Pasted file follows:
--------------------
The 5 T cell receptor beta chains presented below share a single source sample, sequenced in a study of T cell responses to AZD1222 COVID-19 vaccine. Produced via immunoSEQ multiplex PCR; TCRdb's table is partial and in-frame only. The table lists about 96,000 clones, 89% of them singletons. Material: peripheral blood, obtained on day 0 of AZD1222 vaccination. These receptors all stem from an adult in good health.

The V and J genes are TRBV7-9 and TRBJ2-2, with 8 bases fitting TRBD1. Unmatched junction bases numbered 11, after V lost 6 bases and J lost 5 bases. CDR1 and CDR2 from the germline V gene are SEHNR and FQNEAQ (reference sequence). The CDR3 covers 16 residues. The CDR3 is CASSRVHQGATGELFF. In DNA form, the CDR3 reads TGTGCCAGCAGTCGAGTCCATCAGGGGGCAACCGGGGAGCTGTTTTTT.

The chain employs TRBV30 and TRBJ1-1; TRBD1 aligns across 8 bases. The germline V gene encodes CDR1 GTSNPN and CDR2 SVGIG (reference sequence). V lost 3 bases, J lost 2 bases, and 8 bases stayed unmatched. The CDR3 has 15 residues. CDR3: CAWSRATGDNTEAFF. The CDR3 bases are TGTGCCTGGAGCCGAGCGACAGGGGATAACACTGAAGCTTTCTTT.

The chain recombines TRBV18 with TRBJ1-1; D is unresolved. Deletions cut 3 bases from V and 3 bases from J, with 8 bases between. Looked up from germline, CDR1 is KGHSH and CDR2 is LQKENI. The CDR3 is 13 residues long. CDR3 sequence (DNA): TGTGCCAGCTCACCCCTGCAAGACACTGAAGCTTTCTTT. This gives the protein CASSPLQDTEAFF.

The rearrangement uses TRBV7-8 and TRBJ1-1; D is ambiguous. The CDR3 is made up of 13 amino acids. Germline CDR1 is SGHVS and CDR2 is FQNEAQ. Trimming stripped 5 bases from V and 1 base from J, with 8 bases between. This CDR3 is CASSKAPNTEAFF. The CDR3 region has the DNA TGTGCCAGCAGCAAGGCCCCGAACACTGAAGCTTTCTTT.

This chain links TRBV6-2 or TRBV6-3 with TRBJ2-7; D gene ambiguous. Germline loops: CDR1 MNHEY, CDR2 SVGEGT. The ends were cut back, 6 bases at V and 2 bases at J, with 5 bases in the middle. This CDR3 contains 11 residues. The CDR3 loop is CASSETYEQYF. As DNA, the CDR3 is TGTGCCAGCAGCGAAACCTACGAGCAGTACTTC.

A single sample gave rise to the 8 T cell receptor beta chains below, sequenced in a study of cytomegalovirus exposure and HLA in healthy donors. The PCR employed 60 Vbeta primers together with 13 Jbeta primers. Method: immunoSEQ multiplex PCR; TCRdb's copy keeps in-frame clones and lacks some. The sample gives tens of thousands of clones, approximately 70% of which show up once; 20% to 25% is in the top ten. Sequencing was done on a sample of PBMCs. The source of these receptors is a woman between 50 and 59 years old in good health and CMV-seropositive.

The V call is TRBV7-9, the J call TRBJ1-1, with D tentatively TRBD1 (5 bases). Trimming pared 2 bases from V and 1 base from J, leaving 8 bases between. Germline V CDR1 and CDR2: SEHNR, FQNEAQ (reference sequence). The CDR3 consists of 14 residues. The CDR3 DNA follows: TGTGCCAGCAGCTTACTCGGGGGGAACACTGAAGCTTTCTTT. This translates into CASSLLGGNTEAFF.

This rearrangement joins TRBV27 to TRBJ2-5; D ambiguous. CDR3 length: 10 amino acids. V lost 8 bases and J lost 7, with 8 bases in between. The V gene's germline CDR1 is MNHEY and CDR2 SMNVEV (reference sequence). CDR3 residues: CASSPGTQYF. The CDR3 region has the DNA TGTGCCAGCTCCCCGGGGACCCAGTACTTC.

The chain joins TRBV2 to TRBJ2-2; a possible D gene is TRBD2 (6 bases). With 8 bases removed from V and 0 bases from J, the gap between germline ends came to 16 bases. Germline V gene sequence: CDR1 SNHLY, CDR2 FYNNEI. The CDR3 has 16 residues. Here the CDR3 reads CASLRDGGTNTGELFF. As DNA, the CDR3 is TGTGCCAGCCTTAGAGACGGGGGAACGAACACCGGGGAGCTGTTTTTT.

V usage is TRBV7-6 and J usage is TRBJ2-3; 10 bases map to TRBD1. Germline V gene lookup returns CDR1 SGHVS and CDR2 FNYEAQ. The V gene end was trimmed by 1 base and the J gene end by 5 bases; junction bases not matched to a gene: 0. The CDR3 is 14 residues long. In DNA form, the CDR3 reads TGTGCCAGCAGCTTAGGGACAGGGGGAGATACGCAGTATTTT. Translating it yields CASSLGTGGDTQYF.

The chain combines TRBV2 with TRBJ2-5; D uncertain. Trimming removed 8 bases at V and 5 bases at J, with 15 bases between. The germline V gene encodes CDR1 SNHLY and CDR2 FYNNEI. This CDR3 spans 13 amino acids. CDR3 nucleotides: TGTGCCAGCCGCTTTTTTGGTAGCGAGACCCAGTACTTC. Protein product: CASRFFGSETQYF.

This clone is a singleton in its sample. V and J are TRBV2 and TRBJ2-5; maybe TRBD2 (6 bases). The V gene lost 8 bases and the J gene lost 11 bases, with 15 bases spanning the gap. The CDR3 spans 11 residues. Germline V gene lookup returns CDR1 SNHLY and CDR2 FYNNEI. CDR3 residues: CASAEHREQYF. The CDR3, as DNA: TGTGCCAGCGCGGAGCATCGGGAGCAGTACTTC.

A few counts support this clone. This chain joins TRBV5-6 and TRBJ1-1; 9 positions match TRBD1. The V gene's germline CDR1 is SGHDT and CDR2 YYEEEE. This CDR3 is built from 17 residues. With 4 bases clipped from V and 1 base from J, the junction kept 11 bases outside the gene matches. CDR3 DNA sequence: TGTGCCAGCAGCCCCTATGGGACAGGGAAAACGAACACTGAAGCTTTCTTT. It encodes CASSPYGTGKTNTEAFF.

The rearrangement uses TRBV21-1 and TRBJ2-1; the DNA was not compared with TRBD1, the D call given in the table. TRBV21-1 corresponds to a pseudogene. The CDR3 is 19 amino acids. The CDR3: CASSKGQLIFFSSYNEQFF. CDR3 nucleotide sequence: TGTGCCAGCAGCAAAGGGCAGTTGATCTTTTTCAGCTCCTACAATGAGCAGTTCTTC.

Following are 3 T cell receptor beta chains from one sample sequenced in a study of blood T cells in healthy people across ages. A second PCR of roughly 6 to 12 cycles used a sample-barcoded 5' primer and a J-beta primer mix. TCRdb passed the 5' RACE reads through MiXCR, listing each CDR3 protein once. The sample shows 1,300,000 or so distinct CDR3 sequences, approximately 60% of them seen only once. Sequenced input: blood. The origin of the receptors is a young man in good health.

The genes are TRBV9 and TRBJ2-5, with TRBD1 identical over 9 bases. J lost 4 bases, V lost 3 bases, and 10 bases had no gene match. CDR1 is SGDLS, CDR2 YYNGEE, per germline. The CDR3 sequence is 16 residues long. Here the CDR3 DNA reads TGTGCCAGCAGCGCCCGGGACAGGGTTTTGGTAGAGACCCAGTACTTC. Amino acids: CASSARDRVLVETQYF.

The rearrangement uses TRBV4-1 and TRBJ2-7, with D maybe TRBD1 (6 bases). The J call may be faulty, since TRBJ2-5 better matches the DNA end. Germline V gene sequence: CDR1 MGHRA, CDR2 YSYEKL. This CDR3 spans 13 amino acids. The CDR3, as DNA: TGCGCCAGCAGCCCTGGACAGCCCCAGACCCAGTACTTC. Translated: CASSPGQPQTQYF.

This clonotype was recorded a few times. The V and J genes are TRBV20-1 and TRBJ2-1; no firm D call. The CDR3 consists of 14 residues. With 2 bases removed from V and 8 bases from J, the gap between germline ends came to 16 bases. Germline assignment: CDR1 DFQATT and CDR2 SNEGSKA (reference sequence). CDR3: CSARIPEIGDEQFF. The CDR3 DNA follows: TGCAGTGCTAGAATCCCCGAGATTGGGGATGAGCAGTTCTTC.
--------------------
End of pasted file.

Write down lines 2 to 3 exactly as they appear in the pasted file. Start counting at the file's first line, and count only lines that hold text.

The V and J genes are TRBV7-9 and TRBJ2-2, with 8 bases fitting TRBD1. Unmatched junction bases numbered 11, after V lost 6 bases and J lost 5 bases. CDR1 and CDR2 from the germline V gene are SEHNR and FQNEAQ (reference sequence). The CDR3 covers 16 residues. The CDR3 is CASSRVHQGATGELFF. In DNA form, the CDR3 reads TGTGCCAGCAGTCGAGTCCATCAGGGGGCAACCGGGGAGCTGTTTTTT.

The chain employs TRBV30 and TRBJ1-1; TRBD1 aligns across 8 bases. The germline V gene encodes CDR1 GTSNPN and CDR2 SVGIG (reference sequence). V lost 3 bases, J lost 2 bases, and 8 bases stayed unmatched. The CDR3 has 15 residues. CDR3: CAWSRATGDNTEAFF. The CDR3 bases are TGTGCCTGGAGCCGAGCGACAGGGGATAACACTGAAGCTTTCTTT.